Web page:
The COVID-19 pandemic has stretched the customer care teams of many industries beyond their elastic limits. Customers are stressed and care staff have certainly felt the strain. In some industries, such as airlines and hotels, the pandemic led to a wave of cancellations and refund requests. In other industries it has led to a surge in demand. In food retail, for example, call centers have been overwhelmed as consumers try to find home delivery slots. At the same time as the workload is increasing, many care agents have been forced out of the call center and are working from home. The combination of high demand, relocation and the move to a distributed workforce has posed a huge challenge to agents and their managers.
The telecom industry has been the linchpin to enabling a world that's suddenly seen a greater need for connectedness. That said, communications service providers (CSPs) have had to adjust to these same conditions. Forced to work from home, many customers have placed orders to upgrade their fixed broadband speeds. And with family members streaming games and videos online (and occasionally doing schoolwork) home broadband contention has undoubtedly sparked many calls to customer service asking why video conference calls are so jittery.
When the lockdown started to hit countries such as the Philippines in March, Virgin Media announced they would hire care staff in the UK to compensate for the closure of their overseas call centers. Most of these new hires would be working from home. In April, BT announced that around 80% of its 10,000 customer care staff would be working from home. Similarly, in the US Comcast reported in April that over 95% of its Cable Communications' call center employees were working from home. In May, Verizon revealed that all its call center employees would stay at home at least until September.
For some CSPs, the WFH transition for customer care agents was swift and seamless. With their applications already hosted in the cloud they were able to provision staff with laptops and VPN access to work from home within a few days. However, for those CSPs running on-premise systems with no support for remote access, the transition has not been so easy.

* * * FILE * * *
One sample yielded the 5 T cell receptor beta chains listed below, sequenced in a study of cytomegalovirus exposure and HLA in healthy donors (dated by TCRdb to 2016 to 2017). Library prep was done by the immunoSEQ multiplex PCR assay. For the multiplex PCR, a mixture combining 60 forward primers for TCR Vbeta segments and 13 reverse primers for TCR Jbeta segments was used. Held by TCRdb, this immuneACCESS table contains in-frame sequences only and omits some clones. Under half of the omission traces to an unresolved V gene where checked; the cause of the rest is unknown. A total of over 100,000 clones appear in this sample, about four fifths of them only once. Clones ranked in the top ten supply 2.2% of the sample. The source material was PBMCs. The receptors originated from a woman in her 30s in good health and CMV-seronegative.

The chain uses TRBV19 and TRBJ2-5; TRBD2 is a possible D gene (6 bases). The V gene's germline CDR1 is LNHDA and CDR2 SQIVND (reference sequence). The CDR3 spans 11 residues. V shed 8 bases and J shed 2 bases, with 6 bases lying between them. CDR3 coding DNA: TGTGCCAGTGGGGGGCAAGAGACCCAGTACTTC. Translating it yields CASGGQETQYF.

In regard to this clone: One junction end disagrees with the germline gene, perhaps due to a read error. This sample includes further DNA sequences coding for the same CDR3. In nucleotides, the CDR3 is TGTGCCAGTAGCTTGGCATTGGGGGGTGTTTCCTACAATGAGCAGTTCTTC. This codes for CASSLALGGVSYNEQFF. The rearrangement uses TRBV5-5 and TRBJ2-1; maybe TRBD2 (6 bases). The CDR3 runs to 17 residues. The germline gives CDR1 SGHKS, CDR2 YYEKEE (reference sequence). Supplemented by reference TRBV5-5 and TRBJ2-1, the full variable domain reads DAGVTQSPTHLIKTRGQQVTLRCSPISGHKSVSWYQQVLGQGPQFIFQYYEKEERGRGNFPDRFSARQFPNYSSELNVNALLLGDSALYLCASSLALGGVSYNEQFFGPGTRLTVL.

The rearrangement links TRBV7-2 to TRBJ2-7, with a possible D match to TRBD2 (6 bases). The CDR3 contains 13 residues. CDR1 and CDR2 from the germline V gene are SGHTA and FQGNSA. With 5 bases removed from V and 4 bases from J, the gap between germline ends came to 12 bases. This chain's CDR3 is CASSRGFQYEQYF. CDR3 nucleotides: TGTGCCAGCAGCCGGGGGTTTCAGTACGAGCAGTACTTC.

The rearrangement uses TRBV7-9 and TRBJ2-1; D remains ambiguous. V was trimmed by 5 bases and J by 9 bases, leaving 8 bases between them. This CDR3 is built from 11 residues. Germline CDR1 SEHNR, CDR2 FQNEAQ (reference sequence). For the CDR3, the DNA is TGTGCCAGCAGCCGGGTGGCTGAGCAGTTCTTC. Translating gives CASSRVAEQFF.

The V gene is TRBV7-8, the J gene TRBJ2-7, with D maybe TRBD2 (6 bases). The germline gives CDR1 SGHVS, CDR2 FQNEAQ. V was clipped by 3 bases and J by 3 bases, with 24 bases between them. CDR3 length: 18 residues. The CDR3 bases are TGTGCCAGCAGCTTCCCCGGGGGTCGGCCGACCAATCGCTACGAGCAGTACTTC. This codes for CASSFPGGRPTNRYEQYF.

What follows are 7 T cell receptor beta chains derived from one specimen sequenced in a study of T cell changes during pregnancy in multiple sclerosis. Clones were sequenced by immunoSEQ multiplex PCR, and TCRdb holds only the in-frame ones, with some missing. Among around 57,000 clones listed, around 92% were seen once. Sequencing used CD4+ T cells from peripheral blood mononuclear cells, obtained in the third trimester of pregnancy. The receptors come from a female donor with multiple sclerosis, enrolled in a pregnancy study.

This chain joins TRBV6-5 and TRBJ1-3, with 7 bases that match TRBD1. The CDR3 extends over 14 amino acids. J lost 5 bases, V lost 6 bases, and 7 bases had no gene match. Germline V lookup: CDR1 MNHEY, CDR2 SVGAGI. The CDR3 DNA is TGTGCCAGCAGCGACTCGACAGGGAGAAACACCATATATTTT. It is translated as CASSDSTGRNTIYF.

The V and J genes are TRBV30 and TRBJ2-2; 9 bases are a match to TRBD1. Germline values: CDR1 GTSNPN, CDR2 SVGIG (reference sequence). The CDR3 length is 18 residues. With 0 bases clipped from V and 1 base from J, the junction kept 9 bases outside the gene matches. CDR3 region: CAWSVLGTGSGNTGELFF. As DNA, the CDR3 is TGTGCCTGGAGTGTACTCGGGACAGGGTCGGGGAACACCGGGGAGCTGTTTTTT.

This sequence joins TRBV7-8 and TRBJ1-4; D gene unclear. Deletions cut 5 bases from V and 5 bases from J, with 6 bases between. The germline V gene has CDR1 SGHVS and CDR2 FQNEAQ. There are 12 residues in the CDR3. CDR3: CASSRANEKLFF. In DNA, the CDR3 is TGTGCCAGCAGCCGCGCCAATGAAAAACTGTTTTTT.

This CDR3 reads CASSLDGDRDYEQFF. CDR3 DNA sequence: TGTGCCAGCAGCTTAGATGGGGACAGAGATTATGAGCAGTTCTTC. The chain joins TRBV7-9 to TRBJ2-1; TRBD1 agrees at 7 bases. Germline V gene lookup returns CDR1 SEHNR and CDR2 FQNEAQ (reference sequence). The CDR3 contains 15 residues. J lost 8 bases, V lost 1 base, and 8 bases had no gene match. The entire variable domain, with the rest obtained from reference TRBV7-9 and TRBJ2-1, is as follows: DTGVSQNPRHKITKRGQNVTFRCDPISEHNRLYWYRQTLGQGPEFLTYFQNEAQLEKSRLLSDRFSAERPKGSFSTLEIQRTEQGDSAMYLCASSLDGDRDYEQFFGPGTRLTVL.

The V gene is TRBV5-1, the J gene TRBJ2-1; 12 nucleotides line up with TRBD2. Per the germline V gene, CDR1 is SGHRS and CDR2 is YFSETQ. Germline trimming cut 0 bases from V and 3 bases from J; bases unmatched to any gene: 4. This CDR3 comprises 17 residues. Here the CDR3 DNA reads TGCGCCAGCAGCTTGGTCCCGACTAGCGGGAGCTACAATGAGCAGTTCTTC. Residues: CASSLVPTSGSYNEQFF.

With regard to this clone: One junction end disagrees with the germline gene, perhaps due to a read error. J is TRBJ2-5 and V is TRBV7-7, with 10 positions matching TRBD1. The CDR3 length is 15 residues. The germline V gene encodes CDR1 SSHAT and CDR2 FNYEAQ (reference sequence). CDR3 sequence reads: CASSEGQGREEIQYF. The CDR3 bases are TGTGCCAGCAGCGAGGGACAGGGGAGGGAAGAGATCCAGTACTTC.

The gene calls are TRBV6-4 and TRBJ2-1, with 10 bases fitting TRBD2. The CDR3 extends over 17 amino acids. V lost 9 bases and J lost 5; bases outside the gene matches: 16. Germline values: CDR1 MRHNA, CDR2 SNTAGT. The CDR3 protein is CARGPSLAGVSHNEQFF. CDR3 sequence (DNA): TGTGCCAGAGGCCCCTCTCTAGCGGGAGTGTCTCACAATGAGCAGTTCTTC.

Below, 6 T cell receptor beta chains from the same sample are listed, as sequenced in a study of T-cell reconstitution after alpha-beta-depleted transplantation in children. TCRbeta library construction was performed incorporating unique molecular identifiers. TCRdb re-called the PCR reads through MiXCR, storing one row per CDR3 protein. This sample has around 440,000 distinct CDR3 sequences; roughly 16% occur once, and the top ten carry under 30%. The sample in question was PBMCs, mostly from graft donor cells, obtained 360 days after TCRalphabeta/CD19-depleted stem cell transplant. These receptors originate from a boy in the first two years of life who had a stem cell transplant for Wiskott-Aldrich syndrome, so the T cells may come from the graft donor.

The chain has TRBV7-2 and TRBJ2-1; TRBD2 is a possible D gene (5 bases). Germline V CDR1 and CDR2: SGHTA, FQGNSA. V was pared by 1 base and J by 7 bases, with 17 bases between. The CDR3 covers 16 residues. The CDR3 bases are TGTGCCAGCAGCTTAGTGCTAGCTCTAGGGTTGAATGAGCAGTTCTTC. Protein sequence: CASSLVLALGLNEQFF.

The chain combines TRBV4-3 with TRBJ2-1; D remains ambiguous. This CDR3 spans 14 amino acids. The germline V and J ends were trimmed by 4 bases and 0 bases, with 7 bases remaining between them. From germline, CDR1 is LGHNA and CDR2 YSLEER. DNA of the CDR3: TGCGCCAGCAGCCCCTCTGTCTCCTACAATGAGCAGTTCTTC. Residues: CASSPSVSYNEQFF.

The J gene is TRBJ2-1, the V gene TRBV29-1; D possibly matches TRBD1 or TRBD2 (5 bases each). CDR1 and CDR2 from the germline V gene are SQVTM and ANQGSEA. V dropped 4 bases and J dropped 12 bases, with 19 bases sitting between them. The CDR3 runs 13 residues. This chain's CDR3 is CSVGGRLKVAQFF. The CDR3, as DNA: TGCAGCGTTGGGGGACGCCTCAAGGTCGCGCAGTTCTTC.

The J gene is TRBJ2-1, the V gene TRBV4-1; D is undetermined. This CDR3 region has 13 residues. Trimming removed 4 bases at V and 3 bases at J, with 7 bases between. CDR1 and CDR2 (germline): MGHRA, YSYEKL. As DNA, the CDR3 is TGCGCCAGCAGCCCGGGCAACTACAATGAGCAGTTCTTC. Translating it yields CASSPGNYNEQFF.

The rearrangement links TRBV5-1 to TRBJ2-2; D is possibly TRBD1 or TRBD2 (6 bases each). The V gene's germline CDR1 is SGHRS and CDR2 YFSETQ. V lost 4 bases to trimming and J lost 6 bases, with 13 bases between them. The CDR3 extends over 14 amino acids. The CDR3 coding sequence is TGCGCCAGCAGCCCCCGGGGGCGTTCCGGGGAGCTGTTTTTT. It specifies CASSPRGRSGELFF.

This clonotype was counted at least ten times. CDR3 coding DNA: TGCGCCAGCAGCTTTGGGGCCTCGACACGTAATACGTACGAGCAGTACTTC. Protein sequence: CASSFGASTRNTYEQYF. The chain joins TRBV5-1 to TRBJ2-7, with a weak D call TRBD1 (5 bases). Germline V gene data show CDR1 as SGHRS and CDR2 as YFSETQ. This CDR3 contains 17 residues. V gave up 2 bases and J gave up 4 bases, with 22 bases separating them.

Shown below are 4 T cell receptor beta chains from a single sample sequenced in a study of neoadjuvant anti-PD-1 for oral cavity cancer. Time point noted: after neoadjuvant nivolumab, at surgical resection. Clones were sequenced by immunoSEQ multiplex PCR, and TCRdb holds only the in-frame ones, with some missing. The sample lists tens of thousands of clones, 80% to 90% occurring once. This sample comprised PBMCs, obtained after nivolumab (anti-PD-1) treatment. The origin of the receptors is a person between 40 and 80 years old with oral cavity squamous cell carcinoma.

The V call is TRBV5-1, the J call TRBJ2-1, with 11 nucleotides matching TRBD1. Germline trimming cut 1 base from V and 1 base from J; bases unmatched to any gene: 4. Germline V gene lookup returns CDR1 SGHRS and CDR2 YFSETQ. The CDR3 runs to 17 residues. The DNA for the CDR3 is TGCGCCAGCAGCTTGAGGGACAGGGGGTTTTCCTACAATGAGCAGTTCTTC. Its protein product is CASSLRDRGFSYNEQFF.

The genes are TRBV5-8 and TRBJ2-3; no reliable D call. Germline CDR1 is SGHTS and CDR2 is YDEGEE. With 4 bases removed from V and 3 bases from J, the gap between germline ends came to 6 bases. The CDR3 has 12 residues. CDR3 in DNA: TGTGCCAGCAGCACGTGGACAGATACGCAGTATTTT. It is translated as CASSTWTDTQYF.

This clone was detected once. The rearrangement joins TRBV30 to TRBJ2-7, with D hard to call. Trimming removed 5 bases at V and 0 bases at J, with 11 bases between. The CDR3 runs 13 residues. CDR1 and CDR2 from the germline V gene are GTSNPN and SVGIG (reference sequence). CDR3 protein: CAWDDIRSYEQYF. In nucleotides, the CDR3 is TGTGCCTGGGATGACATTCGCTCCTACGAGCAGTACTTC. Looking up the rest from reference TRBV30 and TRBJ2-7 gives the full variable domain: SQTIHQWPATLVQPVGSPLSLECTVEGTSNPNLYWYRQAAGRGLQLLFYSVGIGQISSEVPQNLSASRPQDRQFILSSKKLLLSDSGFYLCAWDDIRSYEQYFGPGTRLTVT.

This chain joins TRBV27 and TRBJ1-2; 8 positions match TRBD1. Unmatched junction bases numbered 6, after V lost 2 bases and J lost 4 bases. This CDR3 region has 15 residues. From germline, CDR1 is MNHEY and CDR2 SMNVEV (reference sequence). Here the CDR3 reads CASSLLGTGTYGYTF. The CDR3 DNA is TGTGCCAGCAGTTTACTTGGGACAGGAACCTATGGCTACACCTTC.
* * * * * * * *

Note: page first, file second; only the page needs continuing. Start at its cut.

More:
Of course, having a friendly voice on the end of the phone when you have a problem is not a resolution in itself. In the case of a fault, customer care agents needs to have access to information from the network operations team (who are also working from home) so they can let the customer know when the problem is likely to be resolved. Better yet, the ideal service management platform should alert customers directly, via email or text message, that a problem has occurred and that a fix is being worked on. These proactive self-service functions save customers from having to call the contact center and can dramatically increase care agent productivity, especially at a time when productivity is being redefined by WFH remote environments.
Before the pandemic, it was widely understood that customer care was an important differentiator for businesses and a key element of the overall service experience. Switching to a provider that is unresponsive to requests and complaints in order to save a few dollars on your telecom bill is a decision many have come to regret. With many telecom retail outlets now facing permanent closure, digital care channels supplemented by self-service functions are becoming an even more important touchpoint for customers. What's more, it has never been more critical for care agents and network operations to be connected in order to deliver a more connected experience.
To learn more about how communications service providers are connecting the customer to the network in order to improve customer care productivity and better serve their customers, join me for the webinar Proactive Care: Achieving Speed and Resilience in an Era of Connectedness on June 17.
— James Crawshaw, Senior Analyst, Heavy Reading
This blog is sponsored by ServiceNow.